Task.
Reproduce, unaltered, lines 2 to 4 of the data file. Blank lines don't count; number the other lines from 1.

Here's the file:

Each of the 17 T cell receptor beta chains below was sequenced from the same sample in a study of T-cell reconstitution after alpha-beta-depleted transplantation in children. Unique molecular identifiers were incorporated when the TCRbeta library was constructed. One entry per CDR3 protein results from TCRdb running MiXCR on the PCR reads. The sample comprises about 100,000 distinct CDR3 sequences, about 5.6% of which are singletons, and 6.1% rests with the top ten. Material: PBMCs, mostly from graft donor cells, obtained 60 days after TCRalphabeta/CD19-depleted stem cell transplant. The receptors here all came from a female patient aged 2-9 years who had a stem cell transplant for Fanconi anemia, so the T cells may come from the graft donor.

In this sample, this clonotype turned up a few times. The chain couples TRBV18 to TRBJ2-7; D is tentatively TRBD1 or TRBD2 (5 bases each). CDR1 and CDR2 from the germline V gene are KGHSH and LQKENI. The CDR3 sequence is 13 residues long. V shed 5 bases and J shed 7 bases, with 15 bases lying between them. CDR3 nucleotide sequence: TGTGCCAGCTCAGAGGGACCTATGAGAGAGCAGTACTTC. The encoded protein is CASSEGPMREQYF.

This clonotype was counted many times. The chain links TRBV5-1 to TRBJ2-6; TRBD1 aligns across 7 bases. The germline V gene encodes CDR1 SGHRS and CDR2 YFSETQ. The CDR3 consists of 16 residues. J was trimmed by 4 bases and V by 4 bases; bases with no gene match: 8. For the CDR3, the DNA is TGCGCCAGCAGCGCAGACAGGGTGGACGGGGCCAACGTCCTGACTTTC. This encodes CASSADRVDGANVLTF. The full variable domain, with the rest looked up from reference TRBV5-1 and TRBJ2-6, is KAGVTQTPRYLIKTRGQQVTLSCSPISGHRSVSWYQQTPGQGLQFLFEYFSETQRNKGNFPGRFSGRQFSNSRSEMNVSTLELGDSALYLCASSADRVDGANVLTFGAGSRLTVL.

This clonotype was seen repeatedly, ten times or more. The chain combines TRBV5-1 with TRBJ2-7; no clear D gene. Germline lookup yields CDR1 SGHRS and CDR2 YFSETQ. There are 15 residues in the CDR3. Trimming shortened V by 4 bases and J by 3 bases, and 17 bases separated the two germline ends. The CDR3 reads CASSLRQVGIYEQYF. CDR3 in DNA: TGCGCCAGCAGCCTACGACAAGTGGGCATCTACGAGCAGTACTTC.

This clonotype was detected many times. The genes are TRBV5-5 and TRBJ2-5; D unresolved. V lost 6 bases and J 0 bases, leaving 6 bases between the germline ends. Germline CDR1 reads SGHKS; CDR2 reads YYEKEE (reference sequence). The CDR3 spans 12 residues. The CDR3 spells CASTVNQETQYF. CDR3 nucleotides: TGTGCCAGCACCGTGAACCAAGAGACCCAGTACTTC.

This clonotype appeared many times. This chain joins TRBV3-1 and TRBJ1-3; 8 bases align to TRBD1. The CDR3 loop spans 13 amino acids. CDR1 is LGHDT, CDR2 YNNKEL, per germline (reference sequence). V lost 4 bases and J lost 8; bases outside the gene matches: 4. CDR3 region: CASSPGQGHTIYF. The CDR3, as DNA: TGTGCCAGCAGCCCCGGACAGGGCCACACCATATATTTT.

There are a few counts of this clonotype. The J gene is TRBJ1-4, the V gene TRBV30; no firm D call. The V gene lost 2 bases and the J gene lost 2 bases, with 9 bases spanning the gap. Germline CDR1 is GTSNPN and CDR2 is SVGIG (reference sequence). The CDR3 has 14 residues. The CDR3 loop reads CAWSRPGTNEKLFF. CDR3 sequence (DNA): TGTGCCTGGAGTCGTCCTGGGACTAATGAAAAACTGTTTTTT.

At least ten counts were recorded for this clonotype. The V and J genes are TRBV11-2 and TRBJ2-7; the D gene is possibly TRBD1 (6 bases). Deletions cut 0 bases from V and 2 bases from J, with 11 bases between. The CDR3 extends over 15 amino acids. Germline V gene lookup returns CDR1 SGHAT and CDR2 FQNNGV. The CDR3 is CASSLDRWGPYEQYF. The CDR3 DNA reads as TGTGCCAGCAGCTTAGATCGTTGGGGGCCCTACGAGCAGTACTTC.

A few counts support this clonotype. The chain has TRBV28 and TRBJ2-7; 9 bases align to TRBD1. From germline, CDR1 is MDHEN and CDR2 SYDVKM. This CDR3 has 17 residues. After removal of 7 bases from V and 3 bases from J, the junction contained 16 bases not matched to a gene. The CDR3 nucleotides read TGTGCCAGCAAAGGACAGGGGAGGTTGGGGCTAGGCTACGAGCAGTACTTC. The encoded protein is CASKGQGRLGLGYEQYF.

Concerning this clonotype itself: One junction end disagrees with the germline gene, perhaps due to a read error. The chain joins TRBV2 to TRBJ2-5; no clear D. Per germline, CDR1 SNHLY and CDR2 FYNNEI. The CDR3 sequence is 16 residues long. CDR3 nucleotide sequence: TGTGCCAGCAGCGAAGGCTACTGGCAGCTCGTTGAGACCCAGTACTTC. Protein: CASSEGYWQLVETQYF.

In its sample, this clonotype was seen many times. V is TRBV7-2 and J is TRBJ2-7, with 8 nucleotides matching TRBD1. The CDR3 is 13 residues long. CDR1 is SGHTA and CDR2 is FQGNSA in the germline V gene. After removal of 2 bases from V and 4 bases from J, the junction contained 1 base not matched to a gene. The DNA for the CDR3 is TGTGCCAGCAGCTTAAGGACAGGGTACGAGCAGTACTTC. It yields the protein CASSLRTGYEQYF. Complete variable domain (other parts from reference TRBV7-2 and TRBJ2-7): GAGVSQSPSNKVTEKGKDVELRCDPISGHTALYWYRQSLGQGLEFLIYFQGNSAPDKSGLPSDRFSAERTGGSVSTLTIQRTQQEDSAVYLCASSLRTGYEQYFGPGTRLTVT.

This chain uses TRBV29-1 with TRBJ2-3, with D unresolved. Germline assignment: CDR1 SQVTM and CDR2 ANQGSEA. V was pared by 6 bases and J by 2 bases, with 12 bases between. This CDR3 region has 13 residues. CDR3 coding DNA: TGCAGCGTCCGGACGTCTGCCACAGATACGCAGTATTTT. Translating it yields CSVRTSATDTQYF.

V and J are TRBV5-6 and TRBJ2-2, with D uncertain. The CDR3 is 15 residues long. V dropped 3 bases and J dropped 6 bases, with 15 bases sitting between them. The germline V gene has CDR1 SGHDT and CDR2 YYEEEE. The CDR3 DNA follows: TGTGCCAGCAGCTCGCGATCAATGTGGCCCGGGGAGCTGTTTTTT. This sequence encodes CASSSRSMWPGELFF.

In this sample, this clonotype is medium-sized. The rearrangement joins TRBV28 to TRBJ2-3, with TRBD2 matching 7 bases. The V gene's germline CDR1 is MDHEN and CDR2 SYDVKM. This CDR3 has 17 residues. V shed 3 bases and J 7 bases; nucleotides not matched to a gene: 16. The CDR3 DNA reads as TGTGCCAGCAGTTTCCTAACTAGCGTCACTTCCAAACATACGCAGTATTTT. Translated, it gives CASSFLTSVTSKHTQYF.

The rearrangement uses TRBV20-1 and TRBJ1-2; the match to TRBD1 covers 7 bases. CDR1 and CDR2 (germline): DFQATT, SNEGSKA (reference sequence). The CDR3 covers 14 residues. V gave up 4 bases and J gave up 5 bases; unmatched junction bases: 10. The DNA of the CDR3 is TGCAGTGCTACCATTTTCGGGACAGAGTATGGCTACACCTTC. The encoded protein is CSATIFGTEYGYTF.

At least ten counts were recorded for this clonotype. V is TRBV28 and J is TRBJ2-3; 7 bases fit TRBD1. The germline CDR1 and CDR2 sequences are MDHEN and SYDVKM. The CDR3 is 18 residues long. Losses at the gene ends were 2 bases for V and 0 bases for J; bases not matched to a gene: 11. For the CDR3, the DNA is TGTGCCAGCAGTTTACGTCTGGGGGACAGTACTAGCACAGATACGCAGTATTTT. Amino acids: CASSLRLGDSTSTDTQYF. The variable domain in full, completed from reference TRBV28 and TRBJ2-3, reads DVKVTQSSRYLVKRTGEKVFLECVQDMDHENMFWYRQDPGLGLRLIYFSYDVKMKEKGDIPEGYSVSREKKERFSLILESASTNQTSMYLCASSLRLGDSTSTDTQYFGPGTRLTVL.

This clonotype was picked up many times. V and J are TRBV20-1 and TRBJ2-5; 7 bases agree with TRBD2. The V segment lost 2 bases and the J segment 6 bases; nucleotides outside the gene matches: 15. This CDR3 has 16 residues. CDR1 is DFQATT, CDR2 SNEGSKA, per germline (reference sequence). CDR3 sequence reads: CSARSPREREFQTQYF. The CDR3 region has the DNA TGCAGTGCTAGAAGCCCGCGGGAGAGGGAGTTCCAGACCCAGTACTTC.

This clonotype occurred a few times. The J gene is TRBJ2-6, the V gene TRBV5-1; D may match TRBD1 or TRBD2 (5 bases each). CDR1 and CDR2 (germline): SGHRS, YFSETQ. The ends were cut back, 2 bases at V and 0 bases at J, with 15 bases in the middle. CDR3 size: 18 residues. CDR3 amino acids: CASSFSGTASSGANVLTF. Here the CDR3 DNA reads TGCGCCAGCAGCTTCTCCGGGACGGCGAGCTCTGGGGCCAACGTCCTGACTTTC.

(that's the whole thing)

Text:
In this sample, this clonotype turned up a few times. The chain couples TRBV18 to TRBJ2-7; D is tentatively TRBD1 or TRBD2 (5 bases each). CDR1 and CDR2 from the germline V gene are KGHSH and LQKENI. The CDR3 sequence is 13 residues long. V shed 5 bases and J shed 7 bases, with 15 bases lying between them. CDR3 nucleotide sequence: TGTGCCAGCTCAGAGGGACCTATGAGAGAGCAGTACTTC. The encoded protein is CASSEGPMREQYF.

This clonotype was counted many times. The chain links TRBV5-1 to TRBJ2-6; TRBD1 aligns across 7 bases. The germline V gene encodes CDR1 SGHRS and CDR2 YFSETQ. The CDR3 consists of 16 residues. J was trimmed by 4 bases and V by 4 bases; bases with no gene match: 8. For the CDR3, the DNA is TGCGCCAGCAGCGCAGACAGGGTGGACGGGGCCAACGTCCTGACTTTC. This encodes CASSADRVDGANVLTF. The full variable domain, with the rest looked up from reference TRBV5-1 and TRBJ2-6, is KAGVTQTPRYLIKTRGQQVTLSCSPISGHRSVSWYQQTPGQGLQFLFEYFSETQRNKGNFPGRFSGRQFSNSRSEMNVSTLELGDSALYLCASSADRVDGANVLTFGAGSRLTVL.

This clonotype was seen repeatedly, ten times or more. The chain combines TRBV5-1 with TRBJ2-7; no clear D gene. Germline lookup yields CDR1 SGHRS and CDR2 YFSETQ. There are 15 residues in the CDR3. Trimming shortened V by 4 bases and J by 3 bases, and 17 bases separated the two germline ends. The CDR3 reads CASSLRQVGIYEQYF. CDR3 in DNA: TGCGCCAGCAGCCTACGACAAGTGGGCATCTACGAGCAGTACTTC.